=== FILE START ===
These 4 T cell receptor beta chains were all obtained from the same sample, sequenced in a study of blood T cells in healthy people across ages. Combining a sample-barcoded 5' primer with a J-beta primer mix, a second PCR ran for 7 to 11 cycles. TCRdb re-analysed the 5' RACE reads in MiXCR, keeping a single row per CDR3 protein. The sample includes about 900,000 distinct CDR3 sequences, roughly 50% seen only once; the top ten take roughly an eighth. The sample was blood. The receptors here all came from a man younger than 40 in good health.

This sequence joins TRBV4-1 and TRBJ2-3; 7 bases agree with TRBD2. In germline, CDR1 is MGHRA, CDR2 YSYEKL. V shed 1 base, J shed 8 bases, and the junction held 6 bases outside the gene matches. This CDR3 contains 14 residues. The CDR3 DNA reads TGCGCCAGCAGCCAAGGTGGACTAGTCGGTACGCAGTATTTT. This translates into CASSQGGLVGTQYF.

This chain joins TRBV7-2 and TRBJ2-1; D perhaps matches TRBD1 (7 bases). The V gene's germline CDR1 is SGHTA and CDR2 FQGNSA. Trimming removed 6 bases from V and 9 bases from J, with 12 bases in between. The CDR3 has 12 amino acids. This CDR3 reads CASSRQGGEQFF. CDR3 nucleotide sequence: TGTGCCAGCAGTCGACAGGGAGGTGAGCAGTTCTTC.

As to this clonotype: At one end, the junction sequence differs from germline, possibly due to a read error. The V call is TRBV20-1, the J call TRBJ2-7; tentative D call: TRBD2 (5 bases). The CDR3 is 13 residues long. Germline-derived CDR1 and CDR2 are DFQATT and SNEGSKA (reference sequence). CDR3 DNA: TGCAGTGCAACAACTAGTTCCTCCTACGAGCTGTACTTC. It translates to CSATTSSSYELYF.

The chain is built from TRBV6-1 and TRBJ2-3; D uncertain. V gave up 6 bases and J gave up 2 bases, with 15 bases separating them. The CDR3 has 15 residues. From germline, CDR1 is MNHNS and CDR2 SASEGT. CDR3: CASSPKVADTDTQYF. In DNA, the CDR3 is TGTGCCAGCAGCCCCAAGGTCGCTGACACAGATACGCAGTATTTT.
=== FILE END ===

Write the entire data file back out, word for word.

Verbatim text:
These 4 T cell receptor beta chains were all obtained from the same sample, sequenced in a study of blood T cells in healthy people across ages. Combining a sample-barcoded 5' primer with a J-beta primer mix, a second PCR ran for 7 to 11 cycles. TCRdb re-analysed the 5' RACE reads in MiXCR, keeping a single row per CDR3 protein. The sample includes about 900,000 distinct CDR3 sequences, roughly 50% seen only once; the top ten take roughly an eighth. The sample was blood. The receptors here all came from a man younger than 40 in good health.

This sequence joins TRBV4-1 and TRBJ2-3; 7 bases agree with TRBD2. In germline, CDR1 is MGHRA, CDR2 YSYEKL. V shed 1 base, J shed 8 bases, and the junction held 6 bases outside the gene matches. This CDR3 contains 14 residues. The CDR3 DNA reads TGCGCCAGCAGCCAAGGTGGACTAGTCGGTACGCAGTATTTT. This translates into CASSQGGLVGTQYF.

This chain joins TRBV7-2 and TRBJ2-1; D perhaps matches TRBD1 (7 bases). The V gene's germline CDR1 is SGHTA and CDR2 FQGNSA. Trimming removed 6 bases from V and 9 bases from J, with 12 bases in between. The CDR3 has 12 amino acids. This CDR3 reads CASSRQGGEQFF. CDR3 nucleotide sequence: TGTGCCAGCAGTCGACAGGGAGGTGAGCAGTTCTTC.

As to this clonotype: At one end, the junction sequence differs from germline, possibly due to a read error. The V call is TRBV20-1, the J call TRBJ2-7; tentative D call: TRBD2 (5 bases). The CDR3 is 13 residues long. Germline-derived CDR1 and CDR2 are DFQATT and SNEGSKA (reference sequence). CDR3 DNA: TGCAGTGCAACAACTAGTTCCTCCTACGAGCTGTACTTC. It translates to CSATTSSSYELYF.

The chain is built from TRBV6-1 and TRBJ2-3; D uncertain. V gave up 6 bases and J gave up 2 bases, with 15 bases separating them. The CDR3 has 15 residues. From germline, CDR1 is MNHNS and CDR2 SASEGT. CDR3: CASSPKVADTDTQYF. In DNA, the CDR3 is TGTGCCAGCAGCCCCAAGGTCGCTGACACAGATACGCAGTATTTT.